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Water Collection And Purification
Water Collection And Purification
Water Collection And Purification
Water Collection And Purification
Water Collection And Purification
Water Collection And Purification
Water Collection And Purification
Water Collection And Purification
Water Collection And Purification
Water Collection And Purification
Water Collection And Purification
Water Collection And Purification
Water Collection And Purification
Water Collection And Purification
Water Collection And Purification
Water Collection And Purification
Water Collection And Purification
Water Collection And Purification
Water Collection And Purification
Water Collection And Purification
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Water Collection And Purification

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Here is a quick handout on water purification. Water is life and hopefully this will be useful in studying how to obtain it and make it safe for drinking.

Here is a quick handout on water purification. Water is life and hopefully this will be useful in studying how to obtain it and make it safe for drinking.

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  • 1. Water Collection and Purification Kevin Estela Survival Instructor Wilderness Learning Center 435 Sandy Knoll Road Chateaugay, NY 12920 www.weteachu.com
  • 2. Agenda
    • Water Requirements
    • Things that can harm you
    • Treatment
    • Not So Urban Legends/Myths
    • Ways to Make Water Safe
    • Improving the Taste
    • Water Collection
    • Special Circumstances
    • Recommended Gear
    • Last Minute Tips and Tricks
    • Definite Do’s and Don’ts
    • Notes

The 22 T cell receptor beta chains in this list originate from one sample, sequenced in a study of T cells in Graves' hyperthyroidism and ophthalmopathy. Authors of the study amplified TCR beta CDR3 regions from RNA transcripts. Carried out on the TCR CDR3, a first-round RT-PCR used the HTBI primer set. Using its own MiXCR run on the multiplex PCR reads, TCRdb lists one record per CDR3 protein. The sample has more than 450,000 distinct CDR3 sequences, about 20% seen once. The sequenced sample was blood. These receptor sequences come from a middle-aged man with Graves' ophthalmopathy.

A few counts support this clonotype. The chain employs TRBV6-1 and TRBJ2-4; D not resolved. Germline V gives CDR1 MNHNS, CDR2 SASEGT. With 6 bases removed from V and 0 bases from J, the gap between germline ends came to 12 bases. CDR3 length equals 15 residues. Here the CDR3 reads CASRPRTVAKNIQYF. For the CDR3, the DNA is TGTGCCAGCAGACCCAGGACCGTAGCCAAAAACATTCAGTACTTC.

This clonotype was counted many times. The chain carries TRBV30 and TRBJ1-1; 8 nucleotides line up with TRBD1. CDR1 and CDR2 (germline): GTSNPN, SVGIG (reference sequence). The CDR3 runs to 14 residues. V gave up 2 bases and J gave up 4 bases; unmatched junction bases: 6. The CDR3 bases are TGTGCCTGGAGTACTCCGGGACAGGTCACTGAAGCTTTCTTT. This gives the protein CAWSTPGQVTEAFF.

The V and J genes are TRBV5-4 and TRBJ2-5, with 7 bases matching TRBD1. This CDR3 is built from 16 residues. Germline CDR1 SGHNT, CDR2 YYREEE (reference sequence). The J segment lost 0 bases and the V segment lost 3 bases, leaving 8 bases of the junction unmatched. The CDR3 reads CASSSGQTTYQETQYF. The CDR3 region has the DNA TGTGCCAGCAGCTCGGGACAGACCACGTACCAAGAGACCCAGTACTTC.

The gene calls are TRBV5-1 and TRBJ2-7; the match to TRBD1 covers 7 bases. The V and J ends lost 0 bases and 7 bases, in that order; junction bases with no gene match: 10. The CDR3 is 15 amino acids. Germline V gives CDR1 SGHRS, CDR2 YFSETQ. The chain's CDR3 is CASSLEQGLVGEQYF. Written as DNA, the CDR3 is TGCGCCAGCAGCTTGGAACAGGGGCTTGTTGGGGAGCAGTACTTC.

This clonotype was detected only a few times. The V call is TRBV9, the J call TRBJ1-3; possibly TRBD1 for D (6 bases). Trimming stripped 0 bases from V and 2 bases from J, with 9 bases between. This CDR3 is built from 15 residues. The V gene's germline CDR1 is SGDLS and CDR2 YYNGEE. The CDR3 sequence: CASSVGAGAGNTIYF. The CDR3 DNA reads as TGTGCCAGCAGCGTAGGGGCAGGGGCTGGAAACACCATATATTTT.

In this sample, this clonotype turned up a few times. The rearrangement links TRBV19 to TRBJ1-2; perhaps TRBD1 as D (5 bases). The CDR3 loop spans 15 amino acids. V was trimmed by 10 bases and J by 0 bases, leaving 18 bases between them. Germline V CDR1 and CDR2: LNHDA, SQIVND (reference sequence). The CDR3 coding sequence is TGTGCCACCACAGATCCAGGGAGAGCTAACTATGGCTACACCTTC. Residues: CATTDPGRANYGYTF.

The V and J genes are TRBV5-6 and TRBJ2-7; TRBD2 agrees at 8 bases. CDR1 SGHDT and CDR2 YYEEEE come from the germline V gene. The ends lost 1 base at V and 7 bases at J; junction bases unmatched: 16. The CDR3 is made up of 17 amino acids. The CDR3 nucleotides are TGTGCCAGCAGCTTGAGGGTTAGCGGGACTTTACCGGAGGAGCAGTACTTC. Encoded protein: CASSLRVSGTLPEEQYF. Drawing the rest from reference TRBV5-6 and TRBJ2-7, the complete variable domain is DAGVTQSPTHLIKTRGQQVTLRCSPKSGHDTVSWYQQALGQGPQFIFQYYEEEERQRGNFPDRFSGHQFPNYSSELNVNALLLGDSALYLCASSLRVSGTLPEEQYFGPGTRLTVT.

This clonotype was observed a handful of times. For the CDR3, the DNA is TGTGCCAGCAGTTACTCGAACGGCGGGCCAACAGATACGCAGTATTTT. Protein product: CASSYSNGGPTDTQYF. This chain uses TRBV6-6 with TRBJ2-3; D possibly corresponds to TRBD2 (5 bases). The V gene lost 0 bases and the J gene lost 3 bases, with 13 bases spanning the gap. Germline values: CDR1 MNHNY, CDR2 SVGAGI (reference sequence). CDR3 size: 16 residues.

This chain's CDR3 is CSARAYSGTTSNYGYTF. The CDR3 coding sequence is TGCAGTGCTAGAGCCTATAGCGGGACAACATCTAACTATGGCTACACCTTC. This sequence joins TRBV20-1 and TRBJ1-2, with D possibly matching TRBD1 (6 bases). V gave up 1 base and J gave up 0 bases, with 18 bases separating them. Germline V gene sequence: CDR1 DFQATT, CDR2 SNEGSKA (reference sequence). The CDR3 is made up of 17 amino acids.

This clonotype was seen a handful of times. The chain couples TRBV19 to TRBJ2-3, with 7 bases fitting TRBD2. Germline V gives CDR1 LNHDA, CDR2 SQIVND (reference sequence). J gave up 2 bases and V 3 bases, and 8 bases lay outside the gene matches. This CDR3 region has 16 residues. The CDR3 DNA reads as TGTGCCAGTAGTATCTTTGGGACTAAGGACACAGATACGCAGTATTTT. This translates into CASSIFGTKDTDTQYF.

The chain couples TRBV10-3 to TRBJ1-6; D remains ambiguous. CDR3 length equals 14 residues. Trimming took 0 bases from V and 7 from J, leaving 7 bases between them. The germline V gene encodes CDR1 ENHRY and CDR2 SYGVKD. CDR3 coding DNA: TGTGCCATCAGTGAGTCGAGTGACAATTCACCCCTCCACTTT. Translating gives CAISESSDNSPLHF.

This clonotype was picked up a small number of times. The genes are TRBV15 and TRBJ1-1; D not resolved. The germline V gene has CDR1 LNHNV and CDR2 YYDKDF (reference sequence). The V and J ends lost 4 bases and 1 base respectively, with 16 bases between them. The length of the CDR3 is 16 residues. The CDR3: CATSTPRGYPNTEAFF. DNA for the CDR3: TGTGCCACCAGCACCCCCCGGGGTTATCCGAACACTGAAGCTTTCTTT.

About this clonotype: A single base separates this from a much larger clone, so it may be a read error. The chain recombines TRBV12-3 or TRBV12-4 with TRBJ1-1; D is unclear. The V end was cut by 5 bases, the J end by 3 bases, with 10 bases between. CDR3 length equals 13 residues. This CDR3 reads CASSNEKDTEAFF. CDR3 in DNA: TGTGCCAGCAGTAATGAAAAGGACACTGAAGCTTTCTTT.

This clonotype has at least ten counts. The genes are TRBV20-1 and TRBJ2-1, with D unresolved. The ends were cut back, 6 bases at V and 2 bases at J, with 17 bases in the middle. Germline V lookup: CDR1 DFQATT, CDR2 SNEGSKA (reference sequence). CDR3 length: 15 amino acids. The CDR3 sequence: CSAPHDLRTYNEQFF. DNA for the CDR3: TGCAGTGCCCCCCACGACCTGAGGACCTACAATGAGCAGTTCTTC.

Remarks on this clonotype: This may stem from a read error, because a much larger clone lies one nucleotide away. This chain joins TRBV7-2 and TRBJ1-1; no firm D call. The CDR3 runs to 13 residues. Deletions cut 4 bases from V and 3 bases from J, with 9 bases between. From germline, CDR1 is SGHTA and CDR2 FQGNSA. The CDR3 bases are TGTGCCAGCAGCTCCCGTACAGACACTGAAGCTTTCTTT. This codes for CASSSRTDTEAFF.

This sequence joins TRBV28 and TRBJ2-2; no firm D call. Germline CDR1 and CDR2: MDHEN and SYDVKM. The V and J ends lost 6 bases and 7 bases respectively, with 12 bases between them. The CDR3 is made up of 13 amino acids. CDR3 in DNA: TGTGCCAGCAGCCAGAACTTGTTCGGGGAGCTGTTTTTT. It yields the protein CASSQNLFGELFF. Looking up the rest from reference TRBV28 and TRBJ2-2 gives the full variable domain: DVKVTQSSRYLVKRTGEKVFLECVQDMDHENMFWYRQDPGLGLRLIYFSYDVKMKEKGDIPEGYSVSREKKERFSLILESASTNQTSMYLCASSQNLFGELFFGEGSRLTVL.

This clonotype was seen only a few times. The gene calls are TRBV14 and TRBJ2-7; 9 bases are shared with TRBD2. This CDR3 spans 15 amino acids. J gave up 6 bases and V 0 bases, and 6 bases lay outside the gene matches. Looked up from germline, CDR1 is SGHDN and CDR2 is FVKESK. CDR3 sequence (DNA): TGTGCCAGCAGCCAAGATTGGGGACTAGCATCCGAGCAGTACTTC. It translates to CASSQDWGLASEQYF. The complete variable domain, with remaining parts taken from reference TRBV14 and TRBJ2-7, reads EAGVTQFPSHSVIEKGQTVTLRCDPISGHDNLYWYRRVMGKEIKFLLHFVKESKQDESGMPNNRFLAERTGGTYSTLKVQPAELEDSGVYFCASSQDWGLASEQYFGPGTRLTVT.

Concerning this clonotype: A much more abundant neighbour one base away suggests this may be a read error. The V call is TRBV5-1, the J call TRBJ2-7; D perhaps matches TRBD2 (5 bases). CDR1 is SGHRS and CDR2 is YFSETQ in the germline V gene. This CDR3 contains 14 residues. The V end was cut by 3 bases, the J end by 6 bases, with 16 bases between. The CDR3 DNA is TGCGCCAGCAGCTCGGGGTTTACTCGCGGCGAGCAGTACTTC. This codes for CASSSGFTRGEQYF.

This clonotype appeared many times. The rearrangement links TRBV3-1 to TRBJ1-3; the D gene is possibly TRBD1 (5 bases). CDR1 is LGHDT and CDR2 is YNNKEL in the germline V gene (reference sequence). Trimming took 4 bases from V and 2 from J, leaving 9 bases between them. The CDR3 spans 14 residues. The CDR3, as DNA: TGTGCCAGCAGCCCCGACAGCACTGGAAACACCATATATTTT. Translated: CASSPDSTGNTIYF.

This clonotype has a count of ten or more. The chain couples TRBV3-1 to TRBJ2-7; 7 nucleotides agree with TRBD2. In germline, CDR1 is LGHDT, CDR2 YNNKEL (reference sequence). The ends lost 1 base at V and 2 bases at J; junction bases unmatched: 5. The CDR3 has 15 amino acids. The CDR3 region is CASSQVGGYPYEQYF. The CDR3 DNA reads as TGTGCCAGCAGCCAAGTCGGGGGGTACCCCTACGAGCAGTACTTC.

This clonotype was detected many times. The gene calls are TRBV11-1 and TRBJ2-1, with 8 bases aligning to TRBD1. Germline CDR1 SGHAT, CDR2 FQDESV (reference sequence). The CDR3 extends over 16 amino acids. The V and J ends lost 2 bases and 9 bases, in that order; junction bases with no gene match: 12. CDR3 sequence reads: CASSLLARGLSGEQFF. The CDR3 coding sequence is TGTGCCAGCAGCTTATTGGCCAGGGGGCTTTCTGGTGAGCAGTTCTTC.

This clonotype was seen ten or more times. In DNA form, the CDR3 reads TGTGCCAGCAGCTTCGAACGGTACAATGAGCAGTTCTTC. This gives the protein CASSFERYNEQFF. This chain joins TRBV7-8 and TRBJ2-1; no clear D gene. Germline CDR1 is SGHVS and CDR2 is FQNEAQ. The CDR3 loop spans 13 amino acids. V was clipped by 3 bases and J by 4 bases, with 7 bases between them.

Photo Credit: Kevin Estela Location: Little Square Pond in the Adirondacks
  • 3. Water Requirements
    • At least one liter of water per person per day. Twice or triple this in the winter or during heavy aerobic work. Water is used to keep the body cool through sweating.
    • Necessary to keep your body functioning properly. Digestion requires fluids. Constipation can occur if the body isn’t hydrated.
    • Water helps the liver remove toxins and helps the blood circulate more efficiently. Remember, the body is ¾ water.
    • Urine should be translucent or light yellow. May vary with vitamin or mineral intake.
    • The brain is 80% water and requires it to function properly.
    • Drink little but often. It is better to drink before you feel thirsty than a lot when you are dry mouthed. At this point, you are probably 2% dehydrated.
    • The body uses calories to warm any fluids ingested. Drinking cold water can bring about chills or cooling sensations.
  • 4. Things That Can Harm You
    • Parasites Giardisis (Giardia) Symptoms include gas, diarrhea, upset stomach, greasy stool, nausea Cryptosporidiosis Symptoms include those associated with the Flu, watery diarrhea and loss of appetite
    • Bacteria Dysentery Symptoms include bloody stool, fever and vomiting
    • Viruses Hepatitis A Symptoms include jaundice, fever, nausea, vomiting, fatigue
    • Chemicals Lead, petroleum products, fertilizers, etc. Source: www.cdc.gov
  • 5. Mugshots of the “Invisible” Nasties Photo Credit: U.S. Environmental Protection Agency
  • 6. Treatment
    • According to the CDC, healthy individuals will recovery from Crypto on their own w/o treatment. Simply drink plenty of “safe” fluids.
    • Giardia treatment is similar with the recommendation of anti-biotics.
    • Lack of treatment results in severe dehydration and ultimately death.
    • If a person is suspected to be suffering from any water-borne ailment, consider the trip to be over and seek immediate medical attention.
    • Don’t let a bad situation become worse!
    • Monitor for dehydration before it becomes a problem. Monitor for irritability, headache, nausea, dizziness, inability to swallow or thirst.
  • 7. Not So “Urban” Legends/Myths
    • Running water is safe to drink.
    • Eating snow is one way to rehydrate safely.
    • Cold water doesn’t contain anything harmful.
    • Drinking salt water in small doses is safe.
    • Water found in natural depressions is safe to drink.
    • Urine is safe to drink. UNDER NO CIRCUMSTANCES ARE ANY OF THE ABOVE TRUE!
  • 8. Ways to Make Water Safe
    • Chemical (Iodine or Chlorine) iodine crystals, tinctures, etc.